People are sometimes surprised when the two of us support a common cause.
While we come from different backgrounds and political perspectives, we share the belief that every working Angeleno should have access to a decent wage. We believe hard-working families deserve living wages on which they can raise their families, and that is why we were pleased when United Airlines recently agreed to abide by the city of Los Angeles' living wage ordinance. Their Los Angeles-based subcontracted security screeners, baggage handlers and other service employees will now start at $7.39 an hour plus benefits or $8.64 an hour without benefits. For many people, this will mean the difference between keeping afloat and getting ahead.
When the city can improve the quality of life for one Los Angeles family, we improve it for all families in Los Angeles. We elevate our city into one in which its citizens are proud and confident to be working, living and raising families. Working Angelenos should be able to earn a living wage and receive decent medical coverage. They should be able to spend time with their children instead of working a second job. They should be able to build savings accounts, not debt, while they provide necessities for their households.
By abiding by the living wage ordinance for subcontracted workers who perform the vital function of passenger pre-board screening, United Airlines has taken a leadership role toward underscoring the importance of safety for the millions of travelers who journey through LAX yearly. Given the importance of the job, we urge other airlines to follow suit.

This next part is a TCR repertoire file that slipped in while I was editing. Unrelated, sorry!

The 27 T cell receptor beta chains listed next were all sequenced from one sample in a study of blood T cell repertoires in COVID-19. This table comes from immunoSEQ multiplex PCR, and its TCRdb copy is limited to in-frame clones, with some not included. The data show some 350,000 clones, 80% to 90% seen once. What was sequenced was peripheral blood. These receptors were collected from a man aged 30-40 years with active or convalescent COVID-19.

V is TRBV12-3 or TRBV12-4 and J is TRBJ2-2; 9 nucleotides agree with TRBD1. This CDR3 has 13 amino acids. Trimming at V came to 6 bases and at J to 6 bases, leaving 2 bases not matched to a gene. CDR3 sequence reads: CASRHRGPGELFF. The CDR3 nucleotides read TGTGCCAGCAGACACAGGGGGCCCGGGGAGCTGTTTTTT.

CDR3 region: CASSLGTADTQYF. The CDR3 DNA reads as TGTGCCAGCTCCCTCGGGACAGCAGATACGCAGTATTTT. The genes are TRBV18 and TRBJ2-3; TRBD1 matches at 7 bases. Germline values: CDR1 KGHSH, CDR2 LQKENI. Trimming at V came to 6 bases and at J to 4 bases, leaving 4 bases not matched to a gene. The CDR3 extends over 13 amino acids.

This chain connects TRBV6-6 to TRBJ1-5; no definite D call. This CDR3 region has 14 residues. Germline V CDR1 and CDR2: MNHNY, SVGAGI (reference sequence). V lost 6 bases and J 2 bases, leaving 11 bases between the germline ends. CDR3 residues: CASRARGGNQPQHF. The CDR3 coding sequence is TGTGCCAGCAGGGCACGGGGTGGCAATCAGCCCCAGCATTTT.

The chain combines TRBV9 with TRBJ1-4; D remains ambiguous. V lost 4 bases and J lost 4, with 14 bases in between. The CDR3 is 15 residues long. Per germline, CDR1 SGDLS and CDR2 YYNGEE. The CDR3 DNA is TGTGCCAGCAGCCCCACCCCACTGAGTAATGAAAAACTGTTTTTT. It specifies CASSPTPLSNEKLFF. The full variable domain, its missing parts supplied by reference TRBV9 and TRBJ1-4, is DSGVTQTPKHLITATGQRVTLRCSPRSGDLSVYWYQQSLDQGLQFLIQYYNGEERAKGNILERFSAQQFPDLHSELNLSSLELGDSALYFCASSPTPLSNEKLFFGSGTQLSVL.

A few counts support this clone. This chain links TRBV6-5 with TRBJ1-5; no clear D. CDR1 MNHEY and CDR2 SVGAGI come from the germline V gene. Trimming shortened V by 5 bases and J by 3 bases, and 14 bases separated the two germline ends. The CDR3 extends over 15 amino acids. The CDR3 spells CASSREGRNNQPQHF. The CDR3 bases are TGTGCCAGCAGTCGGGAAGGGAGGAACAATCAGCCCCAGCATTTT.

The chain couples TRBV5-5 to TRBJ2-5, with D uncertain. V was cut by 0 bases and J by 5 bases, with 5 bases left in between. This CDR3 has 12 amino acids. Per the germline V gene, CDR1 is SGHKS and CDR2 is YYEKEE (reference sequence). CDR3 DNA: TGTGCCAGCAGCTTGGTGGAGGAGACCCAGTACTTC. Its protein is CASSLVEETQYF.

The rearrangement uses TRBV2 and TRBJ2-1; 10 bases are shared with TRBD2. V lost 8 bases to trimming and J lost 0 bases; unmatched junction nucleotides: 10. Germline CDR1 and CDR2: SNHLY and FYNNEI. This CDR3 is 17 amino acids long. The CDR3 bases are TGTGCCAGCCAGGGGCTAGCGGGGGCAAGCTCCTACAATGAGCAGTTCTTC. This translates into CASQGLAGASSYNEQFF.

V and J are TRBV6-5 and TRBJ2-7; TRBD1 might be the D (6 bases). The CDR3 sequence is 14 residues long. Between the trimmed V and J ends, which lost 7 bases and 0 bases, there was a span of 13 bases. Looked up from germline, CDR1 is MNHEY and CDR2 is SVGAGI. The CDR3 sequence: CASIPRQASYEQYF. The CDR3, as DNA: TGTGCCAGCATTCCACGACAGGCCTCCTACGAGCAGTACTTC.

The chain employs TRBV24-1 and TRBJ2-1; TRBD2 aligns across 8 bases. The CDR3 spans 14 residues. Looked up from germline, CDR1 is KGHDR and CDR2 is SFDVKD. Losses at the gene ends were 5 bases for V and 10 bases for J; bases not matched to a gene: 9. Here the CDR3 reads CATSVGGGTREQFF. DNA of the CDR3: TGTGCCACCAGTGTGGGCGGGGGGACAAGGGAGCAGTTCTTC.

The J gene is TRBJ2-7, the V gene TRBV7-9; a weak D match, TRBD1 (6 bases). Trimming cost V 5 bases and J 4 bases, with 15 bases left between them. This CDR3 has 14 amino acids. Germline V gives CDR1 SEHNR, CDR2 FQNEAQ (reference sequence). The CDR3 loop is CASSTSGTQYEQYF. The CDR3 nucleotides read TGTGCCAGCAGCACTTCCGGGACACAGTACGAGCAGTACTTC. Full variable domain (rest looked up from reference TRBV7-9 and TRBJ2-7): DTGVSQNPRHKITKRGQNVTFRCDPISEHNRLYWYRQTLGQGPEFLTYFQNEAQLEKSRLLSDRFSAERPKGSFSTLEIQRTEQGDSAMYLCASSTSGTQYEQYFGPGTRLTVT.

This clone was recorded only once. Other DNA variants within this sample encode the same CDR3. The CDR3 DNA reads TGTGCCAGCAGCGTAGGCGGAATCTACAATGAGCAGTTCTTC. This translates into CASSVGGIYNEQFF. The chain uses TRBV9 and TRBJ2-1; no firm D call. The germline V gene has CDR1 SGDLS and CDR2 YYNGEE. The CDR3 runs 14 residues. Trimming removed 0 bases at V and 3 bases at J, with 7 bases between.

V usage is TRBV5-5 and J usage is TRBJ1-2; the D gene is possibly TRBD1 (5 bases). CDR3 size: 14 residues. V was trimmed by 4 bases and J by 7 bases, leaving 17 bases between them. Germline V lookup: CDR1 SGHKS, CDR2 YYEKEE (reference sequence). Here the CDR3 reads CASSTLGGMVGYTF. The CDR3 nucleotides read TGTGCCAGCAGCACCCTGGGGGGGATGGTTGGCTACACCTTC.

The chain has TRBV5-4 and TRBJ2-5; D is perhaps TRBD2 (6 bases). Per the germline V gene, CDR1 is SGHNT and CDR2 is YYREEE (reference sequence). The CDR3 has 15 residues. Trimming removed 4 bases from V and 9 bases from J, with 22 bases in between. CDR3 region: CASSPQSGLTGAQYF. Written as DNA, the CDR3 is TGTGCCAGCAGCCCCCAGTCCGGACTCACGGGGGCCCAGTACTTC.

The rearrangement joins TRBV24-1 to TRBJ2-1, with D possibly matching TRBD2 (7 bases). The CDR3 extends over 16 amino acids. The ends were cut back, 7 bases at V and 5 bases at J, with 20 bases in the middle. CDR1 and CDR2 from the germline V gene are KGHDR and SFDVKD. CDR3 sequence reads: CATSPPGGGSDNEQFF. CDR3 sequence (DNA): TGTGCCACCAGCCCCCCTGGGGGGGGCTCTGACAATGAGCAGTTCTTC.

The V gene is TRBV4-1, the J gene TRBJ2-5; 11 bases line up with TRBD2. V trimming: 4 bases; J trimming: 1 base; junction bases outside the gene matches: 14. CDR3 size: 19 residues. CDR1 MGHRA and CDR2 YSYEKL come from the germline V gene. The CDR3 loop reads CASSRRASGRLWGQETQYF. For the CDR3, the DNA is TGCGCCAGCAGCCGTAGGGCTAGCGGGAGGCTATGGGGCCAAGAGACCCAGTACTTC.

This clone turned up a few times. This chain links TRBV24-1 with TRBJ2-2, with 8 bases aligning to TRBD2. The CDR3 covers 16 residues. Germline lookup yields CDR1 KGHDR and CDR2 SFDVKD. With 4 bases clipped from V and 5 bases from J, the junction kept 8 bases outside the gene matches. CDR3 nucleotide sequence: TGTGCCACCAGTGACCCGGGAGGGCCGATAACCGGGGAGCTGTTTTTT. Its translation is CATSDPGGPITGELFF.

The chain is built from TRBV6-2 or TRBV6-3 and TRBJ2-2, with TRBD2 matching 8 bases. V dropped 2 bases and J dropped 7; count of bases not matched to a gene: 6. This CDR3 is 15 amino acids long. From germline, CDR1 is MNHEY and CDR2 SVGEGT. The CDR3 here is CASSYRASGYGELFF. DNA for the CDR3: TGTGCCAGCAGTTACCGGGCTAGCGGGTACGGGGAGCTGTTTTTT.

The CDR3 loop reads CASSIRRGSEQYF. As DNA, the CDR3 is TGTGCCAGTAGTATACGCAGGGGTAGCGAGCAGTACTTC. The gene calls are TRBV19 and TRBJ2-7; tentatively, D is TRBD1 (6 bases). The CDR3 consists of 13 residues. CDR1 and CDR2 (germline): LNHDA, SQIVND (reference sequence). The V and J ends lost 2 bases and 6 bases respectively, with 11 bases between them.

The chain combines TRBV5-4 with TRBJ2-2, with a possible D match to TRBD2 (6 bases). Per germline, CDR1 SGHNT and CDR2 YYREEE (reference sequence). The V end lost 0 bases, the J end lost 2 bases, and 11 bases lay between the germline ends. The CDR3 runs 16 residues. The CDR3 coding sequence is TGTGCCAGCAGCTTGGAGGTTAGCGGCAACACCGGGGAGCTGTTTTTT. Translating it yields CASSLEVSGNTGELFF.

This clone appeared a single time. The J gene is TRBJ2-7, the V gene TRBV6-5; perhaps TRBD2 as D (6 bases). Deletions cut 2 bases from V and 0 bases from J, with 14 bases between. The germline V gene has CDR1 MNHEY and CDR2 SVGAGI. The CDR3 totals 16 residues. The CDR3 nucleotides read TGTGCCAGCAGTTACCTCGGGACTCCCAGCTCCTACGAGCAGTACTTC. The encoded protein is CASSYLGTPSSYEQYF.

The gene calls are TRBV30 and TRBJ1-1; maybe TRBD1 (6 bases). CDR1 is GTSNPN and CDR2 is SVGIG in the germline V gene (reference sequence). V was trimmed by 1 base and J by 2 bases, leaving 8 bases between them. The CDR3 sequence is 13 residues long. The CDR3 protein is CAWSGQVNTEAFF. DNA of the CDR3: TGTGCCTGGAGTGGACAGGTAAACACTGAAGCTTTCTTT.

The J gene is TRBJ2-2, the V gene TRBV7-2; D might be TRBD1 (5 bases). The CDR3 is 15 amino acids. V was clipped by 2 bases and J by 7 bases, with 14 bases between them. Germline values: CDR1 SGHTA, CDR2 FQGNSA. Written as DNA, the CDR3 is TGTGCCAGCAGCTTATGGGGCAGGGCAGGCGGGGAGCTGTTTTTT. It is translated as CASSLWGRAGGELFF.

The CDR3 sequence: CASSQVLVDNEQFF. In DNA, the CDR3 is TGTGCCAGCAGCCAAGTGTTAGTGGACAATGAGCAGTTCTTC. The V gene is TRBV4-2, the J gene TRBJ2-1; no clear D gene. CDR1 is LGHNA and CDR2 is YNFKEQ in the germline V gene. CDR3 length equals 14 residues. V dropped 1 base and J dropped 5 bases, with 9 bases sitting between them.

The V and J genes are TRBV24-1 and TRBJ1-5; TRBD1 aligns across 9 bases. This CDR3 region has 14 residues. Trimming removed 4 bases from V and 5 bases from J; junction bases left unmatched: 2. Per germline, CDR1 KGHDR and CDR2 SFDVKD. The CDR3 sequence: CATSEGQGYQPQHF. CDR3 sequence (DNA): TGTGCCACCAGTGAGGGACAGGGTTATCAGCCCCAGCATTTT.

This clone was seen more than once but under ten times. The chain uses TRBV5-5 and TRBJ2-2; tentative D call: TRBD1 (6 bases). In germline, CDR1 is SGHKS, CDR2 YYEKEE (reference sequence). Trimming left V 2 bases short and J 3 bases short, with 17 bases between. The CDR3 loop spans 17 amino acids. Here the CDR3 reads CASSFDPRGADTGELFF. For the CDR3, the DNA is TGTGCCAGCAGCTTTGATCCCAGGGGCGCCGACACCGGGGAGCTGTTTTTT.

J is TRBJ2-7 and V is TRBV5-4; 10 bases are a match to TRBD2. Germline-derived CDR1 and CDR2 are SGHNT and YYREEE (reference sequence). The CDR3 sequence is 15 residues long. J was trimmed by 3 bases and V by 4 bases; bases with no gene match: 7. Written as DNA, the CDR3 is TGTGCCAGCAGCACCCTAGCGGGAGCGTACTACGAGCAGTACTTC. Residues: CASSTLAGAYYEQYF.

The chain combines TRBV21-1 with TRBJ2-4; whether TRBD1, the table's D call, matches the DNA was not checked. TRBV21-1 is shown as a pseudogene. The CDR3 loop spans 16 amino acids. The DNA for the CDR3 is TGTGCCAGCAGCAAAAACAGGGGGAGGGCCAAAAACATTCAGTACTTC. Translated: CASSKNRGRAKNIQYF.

The nation's largest airlines earn between $385 million and $1 billion annually. Those are impressive earnings. And in Los Angeles their fees for the rental of premium real estate at LAX are minuscule. Recently, the industry won a lawsuit against the city, with the courts deciding that the airlines will have to pay only the historic $1,400 per acre per year fee instead of the current market value rate of $15,000 per acre annually. While this was an unfortunate decision for Los Angeles and its taxpayers, we hope that this windfall for the airlines will mean that they will now recognize their workers' contributions to their bottom line. Paying them competitive wages not only makes business sense, it makes moral sense.
Los Angeles is one of the transportation industry's major world hubs, and Angelenos who work at LAX play a critical role in the airlines' financial success. United recognizes this and did the right thing in deciding to compensate their subcontracted workers accordingly. We hope the airline industry will agree and follow United's lead.